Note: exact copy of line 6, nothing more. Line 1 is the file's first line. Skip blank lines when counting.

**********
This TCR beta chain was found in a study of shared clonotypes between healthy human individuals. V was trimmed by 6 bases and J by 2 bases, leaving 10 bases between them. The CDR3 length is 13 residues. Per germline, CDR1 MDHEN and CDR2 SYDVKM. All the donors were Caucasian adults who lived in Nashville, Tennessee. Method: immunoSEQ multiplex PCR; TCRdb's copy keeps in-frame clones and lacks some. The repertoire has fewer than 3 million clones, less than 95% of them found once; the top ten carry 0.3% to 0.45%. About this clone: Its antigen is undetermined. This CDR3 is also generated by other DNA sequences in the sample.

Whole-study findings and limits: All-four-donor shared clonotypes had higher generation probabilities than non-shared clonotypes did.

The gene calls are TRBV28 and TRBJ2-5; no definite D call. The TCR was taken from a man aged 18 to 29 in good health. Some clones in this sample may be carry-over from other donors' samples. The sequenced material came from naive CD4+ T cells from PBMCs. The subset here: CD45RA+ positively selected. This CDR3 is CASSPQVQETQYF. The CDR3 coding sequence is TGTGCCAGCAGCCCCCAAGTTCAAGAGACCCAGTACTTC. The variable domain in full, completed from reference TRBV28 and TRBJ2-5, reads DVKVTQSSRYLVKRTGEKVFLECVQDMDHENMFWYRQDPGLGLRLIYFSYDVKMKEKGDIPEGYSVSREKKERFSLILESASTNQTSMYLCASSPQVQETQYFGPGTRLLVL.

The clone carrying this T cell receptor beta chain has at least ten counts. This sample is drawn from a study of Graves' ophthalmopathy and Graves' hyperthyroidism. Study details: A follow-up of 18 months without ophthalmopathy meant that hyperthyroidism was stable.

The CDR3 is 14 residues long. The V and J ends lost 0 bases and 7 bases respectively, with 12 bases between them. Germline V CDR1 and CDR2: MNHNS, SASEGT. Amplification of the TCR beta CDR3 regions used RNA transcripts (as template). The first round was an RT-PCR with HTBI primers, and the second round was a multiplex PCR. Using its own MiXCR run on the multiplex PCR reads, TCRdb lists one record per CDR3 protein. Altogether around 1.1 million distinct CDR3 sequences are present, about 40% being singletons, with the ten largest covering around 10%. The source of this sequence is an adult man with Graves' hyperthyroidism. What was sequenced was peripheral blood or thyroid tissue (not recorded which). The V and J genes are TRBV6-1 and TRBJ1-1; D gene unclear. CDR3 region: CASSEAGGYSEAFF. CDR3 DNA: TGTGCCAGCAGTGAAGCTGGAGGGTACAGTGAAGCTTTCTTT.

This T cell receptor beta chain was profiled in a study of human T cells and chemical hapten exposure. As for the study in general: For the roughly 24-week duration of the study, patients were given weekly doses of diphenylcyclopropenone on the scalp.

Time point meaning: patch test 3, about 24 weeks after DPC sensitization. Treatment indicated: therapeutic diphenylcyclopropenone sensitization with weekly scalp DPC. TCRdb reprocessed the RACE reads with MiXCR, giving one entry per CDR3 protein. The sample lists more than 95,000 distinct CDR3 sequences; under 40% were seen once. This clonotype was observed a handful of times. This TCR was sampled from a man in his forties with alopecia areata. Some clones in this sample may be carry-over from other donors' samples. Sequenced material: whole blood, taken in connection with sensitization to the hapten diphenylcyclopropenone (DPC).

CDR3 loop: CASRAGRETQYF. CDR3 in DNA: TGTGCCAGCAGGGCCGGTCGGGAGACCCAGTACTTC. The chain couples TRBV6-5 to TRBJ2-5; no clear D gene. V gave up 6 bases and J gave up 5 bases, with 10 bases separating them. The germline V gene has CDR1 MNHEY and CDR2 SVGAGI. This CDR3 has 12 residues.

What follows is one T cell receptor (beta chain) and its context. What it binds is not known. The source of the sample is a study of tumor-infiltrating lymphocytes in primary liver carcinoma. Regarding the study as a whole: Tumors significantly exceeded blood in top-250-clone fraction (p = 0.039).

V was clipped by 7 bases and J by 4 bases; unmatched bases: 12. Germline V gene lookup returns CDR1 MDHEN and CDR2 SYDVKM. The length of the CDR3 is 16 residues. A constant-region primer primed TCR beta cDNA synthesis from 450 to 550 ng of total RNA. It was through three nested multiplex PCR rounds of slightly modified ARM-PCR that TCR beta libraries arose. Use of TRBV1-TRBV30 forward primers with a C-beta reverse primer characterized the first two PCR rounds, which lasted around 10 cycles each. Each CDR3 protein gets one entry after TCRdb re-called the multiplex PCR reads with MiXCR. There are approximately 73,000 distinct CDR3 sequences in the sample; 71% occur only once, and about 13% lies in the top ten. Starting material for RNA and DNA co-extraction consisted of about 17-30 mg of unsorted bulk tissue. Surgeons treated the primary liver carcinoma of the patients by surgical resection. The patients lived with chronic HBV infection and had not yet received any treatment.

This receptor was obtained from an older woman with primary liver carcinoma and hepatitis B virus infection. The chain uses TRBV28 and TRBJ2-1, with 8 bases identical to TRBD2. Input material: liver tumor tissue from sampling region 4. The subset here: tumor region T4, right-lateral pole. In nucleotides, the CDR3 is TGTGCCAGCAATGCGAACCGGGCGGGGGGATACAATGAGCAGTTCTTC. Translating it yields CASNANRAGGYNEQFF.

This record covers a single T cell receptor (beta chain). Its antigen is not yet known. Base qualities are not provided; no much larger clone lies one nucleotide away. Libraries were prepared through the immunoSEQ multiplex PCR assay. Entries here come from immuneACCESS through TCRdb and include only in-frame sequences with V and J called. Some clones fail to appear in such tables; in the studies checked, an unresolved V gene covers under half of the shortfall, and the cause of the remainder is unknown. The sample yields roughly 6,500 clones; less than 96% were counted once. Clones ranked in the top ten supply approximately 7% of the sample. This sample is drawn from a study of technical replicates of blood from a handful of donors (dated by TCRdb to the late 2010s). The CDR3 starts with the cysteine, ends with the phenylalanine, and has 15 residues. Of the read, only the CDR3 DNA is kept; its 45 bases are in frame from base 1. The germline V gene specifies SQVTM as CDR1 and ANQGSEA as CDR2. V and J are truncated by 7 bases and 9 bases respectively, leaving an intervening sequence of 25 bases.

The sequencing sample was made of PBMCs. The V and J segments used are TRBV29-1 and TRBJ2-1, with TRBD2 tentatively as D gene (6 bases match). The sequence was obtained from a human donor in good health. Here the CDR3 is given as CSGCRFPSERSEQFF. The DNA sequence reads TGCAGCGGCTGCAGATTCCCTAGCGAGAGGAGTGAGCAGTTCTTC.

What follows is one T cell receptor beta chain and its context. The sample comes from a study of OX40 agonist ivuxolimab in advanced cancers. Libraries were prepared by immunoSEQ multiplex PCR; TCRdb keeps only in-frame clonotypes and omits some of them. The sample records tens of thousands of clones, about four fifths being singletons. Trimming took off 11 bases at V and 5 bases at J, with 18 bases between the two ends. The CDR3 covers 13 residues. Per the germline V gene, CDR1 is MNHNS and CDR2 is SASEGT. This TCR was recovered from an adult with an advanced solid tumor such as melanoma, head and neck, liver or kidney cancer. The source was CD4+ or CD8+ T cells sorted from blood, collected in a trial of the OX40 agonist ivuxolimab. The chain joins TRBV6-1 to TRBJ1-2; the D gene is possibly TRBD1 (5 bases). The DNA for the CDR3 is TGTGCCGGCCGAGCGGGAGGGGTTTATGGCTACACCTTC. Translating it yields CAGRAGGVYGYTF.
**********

This T cell receptor beta chain was profiled in a study of human T cells and chemical hapten exposure. As for the study in general: For the roughly 24-week duration of the study, patients were given weekly doses of diphenylcyclopropenone on the scalp.